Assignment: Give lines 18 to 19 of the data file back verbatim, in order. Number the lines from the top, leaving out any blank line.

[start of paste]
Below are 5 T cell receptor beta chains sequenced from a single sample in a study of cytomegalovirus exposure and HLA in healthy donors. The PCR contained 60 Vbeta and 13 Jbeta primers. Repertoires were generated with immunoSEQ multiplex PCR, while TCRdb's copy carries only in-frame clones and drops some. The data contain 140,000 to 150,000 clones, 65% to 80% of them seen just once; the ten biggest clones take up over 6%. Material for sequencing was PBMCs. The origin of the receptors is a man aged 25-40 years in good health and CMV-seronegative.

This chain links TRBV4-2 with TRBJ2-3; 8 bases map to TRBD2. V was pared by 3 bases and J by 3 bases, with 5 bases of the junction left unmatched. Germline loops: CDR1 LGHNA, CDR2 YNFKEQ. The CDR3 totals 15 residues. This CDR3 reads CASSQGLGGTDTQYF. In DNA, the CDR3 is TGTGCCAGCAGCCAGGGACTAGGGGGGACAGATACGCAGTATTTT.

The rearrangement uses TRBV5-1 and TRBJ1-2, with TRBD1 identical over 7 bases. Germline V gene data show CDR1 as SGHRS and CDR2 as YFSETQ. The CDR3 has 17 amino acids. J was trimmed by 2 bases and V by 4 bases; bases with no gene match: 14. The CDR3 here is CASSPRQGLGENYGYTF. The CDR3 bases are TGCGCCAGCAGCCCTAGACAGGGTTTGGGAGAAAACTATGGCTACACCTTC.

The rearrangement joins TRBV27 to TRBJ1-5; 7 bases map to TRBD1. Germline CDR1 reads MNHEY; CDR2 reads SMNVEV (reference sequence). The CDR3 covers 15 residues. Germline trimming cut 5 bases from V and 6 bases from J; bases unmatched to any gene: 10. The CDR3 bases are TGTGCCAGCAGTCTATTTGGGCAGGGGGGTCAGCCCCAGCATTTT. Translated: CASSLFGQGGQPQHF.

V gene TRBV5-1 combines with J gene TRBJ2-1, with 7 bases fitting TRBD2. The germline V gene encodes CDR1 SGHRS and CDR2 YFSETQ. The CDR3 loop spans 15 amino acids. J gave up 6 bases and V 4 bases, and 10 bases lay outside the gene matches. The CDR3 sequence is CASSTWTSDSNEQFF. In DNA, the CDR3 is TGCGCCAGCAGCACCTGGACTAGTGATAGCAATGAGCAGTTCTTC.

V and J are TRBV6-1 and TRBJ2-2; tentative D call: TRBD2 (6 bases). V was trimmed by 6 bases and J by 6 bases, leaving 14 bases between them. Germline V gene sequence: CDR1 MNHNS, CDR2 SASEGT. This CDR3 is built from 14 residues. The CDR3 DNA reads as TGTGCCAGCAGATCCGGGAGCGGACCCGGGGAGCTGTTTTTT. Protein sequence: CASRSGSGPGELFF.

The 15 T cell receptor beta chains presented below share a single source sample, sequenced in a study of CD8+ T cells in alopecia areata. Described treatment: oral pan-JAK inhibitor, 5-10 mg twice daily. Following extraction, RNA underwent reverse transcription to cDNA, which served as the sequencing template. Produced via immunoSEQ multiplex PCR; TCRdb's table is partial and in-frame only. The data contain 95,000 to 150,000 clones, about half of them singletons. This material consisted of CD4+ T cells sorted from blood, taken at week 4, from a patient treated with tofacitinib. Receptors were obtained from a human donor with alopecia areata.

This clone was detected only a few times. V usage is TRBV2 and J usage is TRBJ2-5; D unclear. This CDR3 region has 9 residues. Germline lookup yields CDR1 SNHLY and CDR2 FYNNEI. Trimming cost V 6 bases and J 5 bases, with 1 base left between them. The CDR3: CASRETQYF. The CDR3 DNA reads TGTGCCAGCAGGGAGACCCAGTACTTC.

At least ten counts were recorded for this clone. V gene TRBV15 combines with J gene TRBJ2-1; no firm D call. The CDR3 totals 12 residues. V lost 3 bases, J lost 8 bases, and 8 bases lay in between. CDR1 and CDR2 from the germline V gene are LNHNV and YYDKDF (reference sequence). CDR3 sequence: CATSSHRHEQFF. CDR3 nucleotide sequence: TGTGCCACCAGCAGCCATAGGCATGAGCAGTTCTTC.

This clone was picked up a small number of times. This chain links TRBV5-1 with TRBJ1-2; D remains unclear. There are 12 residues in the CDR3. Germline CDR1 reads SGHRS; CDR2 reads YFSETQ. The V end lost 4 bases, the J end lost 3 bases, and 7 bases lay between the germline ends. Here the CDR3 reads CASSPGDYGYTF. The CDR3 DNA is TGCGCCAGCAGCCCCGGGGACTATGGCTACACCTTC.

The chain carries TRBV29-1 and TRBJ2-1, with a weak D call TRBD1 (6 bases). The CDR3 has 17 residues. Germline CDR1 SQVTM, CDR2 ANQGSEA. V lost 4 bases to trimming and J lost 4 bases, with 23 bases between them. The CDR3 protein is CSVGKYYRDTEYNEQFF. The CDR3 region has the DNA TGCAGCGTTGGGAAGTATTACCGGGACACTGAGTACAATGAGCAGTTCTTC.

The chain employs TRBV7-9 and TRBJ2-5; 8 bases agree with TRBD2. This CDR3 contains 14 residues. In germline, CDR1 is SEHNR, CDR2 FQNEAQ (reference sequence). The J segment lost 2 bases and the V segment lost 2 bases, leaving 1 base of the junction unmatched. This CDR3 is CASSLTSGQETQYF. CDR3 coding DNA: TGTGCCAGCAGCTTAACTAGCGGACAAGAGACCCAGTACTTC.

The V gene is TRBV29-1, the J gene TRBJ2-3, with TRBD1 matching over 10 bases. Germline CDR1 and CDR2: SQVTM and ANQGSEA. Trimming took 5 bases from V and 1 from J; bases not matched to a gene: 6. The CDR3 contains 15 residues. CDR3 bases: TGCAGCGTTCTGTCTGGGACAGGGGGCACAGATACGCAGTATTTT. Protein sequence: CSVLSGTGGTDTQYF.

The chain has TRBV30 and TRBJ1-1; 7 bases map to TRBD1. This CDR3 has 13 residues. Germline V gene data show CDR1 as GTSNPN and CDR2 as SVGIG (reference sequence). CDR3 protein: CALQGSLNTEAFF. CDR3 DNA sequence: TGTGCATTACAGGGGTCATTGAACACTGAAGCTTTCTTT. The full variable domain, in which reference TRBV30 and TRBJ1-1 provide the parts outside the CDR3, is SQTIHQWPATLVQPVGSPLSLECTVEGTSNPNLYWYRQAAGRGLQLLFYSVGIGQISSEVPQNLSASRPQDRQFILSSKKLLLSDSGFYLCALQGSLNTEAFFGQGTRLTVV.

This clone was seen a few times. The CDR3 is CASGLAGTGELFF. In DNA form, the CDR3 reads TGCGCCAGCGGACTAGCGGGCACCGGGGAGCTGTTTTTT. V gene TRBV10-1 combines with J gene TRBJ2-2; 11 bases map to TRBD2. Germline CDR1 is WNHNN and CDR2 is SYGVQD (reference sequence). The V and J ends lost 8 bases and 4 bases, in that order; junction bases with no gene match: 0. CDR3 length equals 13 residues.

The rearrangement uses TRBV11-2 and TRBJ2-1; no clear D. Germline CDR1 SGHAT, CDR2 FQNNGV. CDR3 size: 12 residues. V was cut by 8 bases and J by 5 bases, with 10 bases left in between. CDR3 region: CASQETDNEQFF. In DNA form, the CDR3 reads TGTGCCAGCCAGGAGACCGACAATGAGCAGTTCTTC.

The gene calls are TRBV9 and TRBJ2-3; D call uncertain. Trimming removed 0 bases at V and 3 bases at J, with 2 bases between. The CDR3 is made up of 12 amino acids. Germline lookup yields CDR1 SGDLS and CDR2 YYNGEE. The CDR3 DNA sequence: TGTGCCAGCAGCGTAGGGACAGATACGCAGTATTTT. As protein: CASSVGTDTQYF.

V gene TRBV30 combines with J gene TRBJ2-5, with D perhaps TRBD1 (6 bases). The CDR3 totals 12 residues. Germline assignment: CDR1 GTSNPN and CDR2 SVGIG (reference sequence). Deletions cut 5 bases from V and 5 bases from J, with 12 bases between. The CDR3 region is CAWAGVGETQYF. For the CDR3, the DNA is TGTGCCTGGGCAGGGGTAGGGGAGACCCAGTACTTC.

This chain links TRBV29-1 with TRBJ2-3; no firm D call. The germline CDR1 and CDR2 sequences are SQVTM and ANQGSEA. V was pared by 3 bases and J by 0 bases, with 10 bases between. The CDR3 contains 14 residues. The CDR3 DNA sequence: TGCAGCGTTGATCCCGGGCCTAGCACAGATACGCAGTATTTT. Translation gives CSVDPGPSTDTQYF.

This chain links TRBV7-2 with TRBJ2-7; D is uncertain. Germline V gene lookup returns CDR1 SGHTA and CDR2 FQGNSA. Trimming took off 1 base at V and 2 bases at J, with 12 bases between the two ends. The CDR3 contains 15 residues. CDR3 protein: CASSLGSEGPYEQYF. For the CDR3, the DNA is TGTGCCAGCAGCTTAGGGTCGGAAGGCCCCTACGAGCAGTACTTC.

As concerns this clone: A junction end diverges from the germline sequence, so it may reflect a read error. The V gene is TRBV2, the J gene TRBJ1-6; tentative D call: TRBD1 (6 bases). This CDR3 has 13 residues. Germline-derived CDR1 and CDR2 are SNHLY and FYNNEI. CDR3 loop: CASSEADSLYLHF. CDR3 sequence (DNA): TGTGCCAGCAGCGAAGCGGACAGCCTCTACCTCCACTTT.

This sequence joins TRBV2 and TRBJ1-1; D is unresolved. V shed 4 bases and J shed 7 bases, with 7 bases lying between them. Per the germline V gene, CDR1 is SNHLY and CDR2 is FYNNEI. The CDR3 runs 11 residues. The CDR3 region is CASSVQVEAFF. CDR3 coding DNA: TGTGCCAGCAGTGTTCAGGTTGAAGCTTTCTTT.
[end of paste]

V gene TRBV30 combines with J gene TRBJ2-5, with D perhaps TRBD1 (6 bases). The CDR3 totals 12 residues. Germline assignment: CDR1 GTSNPN and CDR2 SVGIG (reference sequence). Deletions cut 5 bases from V and 5 bases from J, with 12 bases between. The CDR3 region is CAWAGVGETQYF. For the CDR3, the DNA is TGTGCCTGGGCAGGGGTAGGGGAGACCCAGTACTTC.

This chain links TRBV29-1 with TRBJ2-3; no firm D call. The germline CDR1 and CDR2 sequences are SQVTM and ANQGSEA. V was pared by 3 bases and J by 0 bases, with 10 bases between. The CDR3 contains 14 residues. The CDR3 DNA sequence: TGCAGCGTTGATCCCGGGCCTAGCACAGATACGCAGTATTTT. Translation gives CSVDPGPSTDTQYF.